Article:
I began to ponder whether god was trying to speak to me through the dream. Could the old lady be Ursula or Ferne? Oh, no! “Lord, please don’t let the dream come true,” I prayed. I began to realise that there had been a lack of care and concern for these missionaries of old. Although I had corresponded with them occasionally and sent them Christmas cards, I didn’t know how they were leading their lives as retired missionaries. As far as I knew, Ursula, Irene and Ferne never married. Who took care of them in their old age? I asked around and discovered that nobody in church was in touch with the missionaries. Although I did not belong to the group “converted” by them, I kept asking how the church could show more care and concern for these retired missionaries.
Suddenly, an idea came to me one day: We should visit those missionaries! As far as I knew, at that time, the surviving ones were Ferne in Canada, James in the UK and Ursula in Switzerland. But who should visit them? Who would sponsor the long trip? Then, it dawned on me that of all the people in my church, I would be the most suitable one to visit these retired missionaries. My job came with sufficient paid annual leave. But to suggest that the church send me to visit these missionaries would surely be seen as taking advantage of the church to go for a free holiday. I realised that I had been travelling overseas to attend professional conferences at least once, if not twice, a year. If the venue of my future conferences were to be in any of these missionaries’ home countries, I would be able to visit them.
I felt the urgency of these visits as I realised that in the year of our 50th anniversary, Ursula, Ferne and James would 92, 83 and 80 years of age, respectively. I began to pray to god for two things. Firstly, I pleaded with god to give these missionaries long life! “Don’t take them yet, like You took Irene, Lord! Keep them healthy and strong. Wait for me!” Secondly, I asked god to lead me to a conference in Canada, Switzerland and the UK.
In 2004, before we printed our commemorative magazine, god opened the way for me to attend a conference in Montreal. Although Ferne’s home was in Abbotsford in Vancouver, I was able to fly to Vancouver on my return journey. I took a week’s leave so that after my conference, I could spend some time with Ferne, updating her on developments in my church. She stayed at Cascade Court, a comfortable senior citizens’ home run by the Salvation Army. Ferne was still active in ministering to overseas Chinese from China, Taiwan, Singapore and Malaysia. She was also active in visitation, prayer meetings and Alpha courses.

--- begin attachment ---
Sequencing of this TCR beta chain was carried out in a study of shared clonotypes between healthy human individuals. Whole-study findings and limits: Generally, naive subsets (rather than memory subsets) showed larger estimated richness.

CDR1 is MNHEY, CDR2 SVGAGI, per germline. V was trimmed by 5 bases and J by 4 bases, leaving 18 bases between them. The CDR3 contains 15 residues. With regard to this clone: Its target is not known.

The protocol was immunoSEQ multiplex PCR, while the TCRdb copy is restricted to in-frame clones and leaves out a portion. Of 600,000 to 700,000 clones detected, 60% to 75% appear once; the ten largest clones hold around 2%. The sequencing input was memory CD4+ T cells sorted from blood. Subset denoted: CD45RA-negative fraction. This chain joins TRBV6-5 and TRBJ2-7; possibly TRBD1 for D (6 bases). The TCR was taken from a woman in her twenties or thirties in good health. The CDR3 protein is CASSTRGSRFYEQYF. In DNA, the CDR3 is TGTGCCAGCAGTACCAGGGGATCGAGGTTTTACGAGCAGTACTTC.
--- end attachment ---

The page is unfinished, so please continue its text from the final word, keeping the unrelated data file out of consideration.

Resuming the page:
Knowing that I was preparing for an anniversary magazine, she brought out her old photographs to show me. Two of her photos really moved me. One was taken in 1949 and showed her and Ruth Adams wearing quilted Chinese gowns, sitting under the winter sun at the foothills of Chongqing studying the Chinese language. The other photo showed a group of “Forty-niners” having a meal, Chinese style, complete with bowl and chopsticks. They were doing everything they could to make themselves Chinese. In the end, they became “Chinese inside, European outside”!
My visit to Canada was short. I didn’t see much of the country, but I was happy that my wish to see Ferne had been fulfilled. She told me to visit again, but not alone. “Next time,” she said, “You must come with your wife Helen and see more of this huge country.” I told her that the next time I went, it would be with Helen.
Upon my return from Canada, I began to pray for a trip to Switzerland to see Ursula, as she was really advanced in age. I continued my prayer for her health and this time, I prayed more specifically for a trip to Zurich, her home city. In the autumn of the following year, god granted me an opportunity to attend a conference in Zurich! I was awed by the way He prepared for my trip. The organiser of the conference gave me a list of hotels to choose for my accommodation. One of the hotels was situated on the same street as Ursula’s home! Needless to say, I chose that hotel.
Upon my arrival, I discovered that I had to walk past Ursula’s home to go to my conference site. I was thus able to visit her every day on my way back from the conference. Like Ferne, she also stayed at a comfortable senior citizens’ home with dining facilities. On Sunday, she brought me to a Chinese church and I found that she could still speak some Mandarin and Hakka! As I walked with her to and from the church, I praised god that at 92, she was walking without a walking stick.
I was also moved by some of her photos. One was that of her in front of the mission house in Serdang, which was her home together with Irene. It was just a wooden house with a zinc roof. It must have been very hot during the day and very noisy when it rained. The house attracted many village children, and they had a large children’s meeting there. The first song they taught the children was Jesus loves me, this I know (sung in Chinese). The other photo was that of a clinic. It was then called the Red Cross Bungalow. Irene and Ursula were qualified nurses in their home countries and they volunteered to help in the clinic, thus reaching out to many villagers in those days. Looking at the photo, I realised that they gave up handsome salaries to become missionaries in Serdang. (Ferne was also a qualified nurse back in Canada. However, when she was in Serdang, the government clinic was well established, so she concentrated on pastoral work.)